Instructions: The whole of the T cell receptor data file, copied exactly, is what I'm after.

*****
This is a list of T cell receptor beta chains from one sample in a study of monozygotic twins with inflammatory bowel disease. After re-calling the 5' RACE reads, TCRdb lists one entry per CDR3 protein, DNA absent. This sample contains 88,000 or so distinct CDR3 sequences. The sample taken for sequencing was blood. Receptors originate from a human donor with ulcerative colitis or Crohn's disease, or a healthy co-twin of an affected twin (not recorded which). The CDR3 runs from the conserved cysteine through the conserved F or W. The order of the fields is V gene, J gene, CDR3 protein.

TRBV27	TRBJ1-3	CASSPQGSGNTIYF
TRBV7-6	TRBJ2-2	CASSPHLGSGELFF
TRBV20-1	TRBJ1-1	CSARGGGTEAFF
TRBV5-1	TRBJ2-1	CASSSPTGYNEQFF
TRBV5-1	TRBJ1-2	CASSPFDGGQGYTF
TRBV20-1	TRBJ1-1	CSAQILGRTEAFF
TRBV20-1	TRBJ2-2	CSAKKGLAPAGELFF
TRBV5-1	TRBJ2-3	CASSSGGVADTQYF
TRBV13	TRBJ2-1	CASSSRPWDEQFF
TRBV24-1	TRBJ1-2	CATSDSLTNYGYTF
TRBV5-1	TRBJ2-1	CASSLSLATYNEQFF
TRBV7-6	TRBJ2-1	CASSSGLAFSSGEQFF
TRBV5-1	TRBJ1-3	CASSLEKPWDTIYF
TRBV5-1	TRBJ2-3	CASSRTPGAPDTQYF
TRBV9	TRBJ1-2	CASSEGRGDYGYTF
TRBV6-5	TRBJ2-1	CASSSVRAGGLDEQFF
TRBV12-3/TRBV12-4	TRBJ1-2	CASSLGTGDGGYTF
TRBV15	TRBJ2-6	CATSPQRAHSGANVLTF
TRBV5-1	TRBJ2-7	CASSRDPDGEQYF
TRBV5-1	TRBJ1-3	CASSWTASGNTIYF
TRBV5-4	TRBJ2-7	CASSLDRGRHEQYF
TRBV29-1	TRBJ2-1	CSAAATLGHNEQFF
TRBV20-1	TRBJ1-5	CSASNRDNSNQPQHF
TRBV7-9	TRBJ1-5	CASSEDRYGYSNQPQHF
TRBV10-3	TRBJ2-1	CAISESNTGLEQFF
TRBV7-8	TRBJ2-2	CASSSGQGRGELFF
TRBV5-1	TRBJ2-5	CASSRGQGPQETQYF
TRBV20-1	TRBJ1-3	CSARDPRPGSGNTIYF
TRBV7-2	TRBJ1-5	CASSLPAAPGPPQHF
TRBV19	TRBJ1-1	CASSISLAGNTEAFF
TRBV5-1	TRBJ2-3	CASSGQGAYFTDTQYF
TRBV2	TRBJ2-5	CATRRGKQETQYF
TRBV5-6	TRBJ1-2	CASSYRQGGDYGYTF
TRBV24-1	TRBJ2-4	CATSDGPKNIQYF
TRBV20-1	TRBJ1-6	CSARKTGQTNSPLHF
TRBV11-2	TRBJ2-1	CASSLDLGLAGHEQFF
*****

This is a list of T cell receptor beta chains from one sample in a study of monozygotic twins with inflammatory bowel disease. After re-calling the 5' RACE reads, TCRdb lists one entry per CDR3 protein, DNA absent. This sample contains 88,000 or so distinct CDR3 sequences. The sample taken for sequencing was blood. Receptors originate from a human donor with ulcerative colitis or Crohn's disease, or a healthy co-twin of an affected twin (not recorded which). The CDR3 runs from the conserved cysteine through the conserved F or W. The order of the fields is V gene, J gene, CDR3 protein.

TRBV27	TRBJ1-3	CASSPQGSGNTIYF
TRBV7-6	TRBJ2-2	CASSPHLGSGELFF
TRBV20-1	TRBJ1-1	CSARGGGTEAFF
TRBV5-1	TRBJ2-1	CASSSPTGYNEQFF
TRBV5-1	TRBJ1-2	CASSPFDGGQGYTF
TRBV20-1	TRBJ1-1	CSAQILGRTEAFF
TRBV20-1	TRBJ2-2	CSAKKGLAPAGELFF
TRBV5-1	TRBJ2-3	CASSSGGVADTQYF
TRBV13	TRBJ2-1	CASSSRPWDEQFF
TRBV24-1	TRBJ1-2	CATSDSLTNYGYTF
TRBV5-1	TRBJ2-1	CASSLSLATYNEQFF
TRBV7-6	TRBJ2-1	CASSSGLAFSSGEQFF
TRBV5-1	TRBJ1-3	CASSLEKPWDTIYF
TRBV5-1	TRBJ2-3	CASSRTPGAPDTQYF
TRBV9	TRBJ1-2	CASSEGRGDYGYTF
TRBV6-5	TRBJ2-1	CASSSVRAGGLDEQFF
TRBV12-3/TRBV12-4	TRBJ1-2	CASSLGTGDGGYTF
TRBV15	TRBJ2-6	CATSPQRAHSGANVLTF
TRBV5-1	TRBJ2-7	CASSRDPDGEQYF
TRBV5-1	TRBJ1-3	CASSWTASGNTIYF
TRBV5-4	TRBJ2-7	CASSLDRGRHEQYF
TRBV29-1	TRBJ2-1	CSAAATLGHNEQFF
TRBV20-1	TRBJ1-5	CSASNRDNSNQPQHF
TRBV7-9	TRBJ1-5	CASSEDRYGYSNQPQHF
TRBV10-3	TRBJ2-1	CAISESNTGLEQFF
TRBV7-8	TRBJ2-2	CASSSGQGRGELFF
TRBV5-1	TRBJ2-5	CASSRGQGPQETQYF
TRBV20-1	TRBJ1-3	CSARDPRPGSGNTIYF
TRBV7-2	TRBJ1-5	CASSLPAAPGPPQHF
TRBV19	TRBJ1-1	CASSISLAGNTEAFF
TRBV5-1	TRBJ2-3	CASSGQGAYFTDTQYF
TRBV2	TRBJ2-5	CATRRGKQETQYF
TRBV5-6	TRBJ1-2	CASSYRQGGDYGYTF
TRBV24-1	TRBJ2-4	CATSDGPKNIQYF
TRBV20-1	TRBJ1-6	CSARKTGQTNSPLHF
TRBV11-2	TRBJ2-1	CASSLDLGLAGHEQFF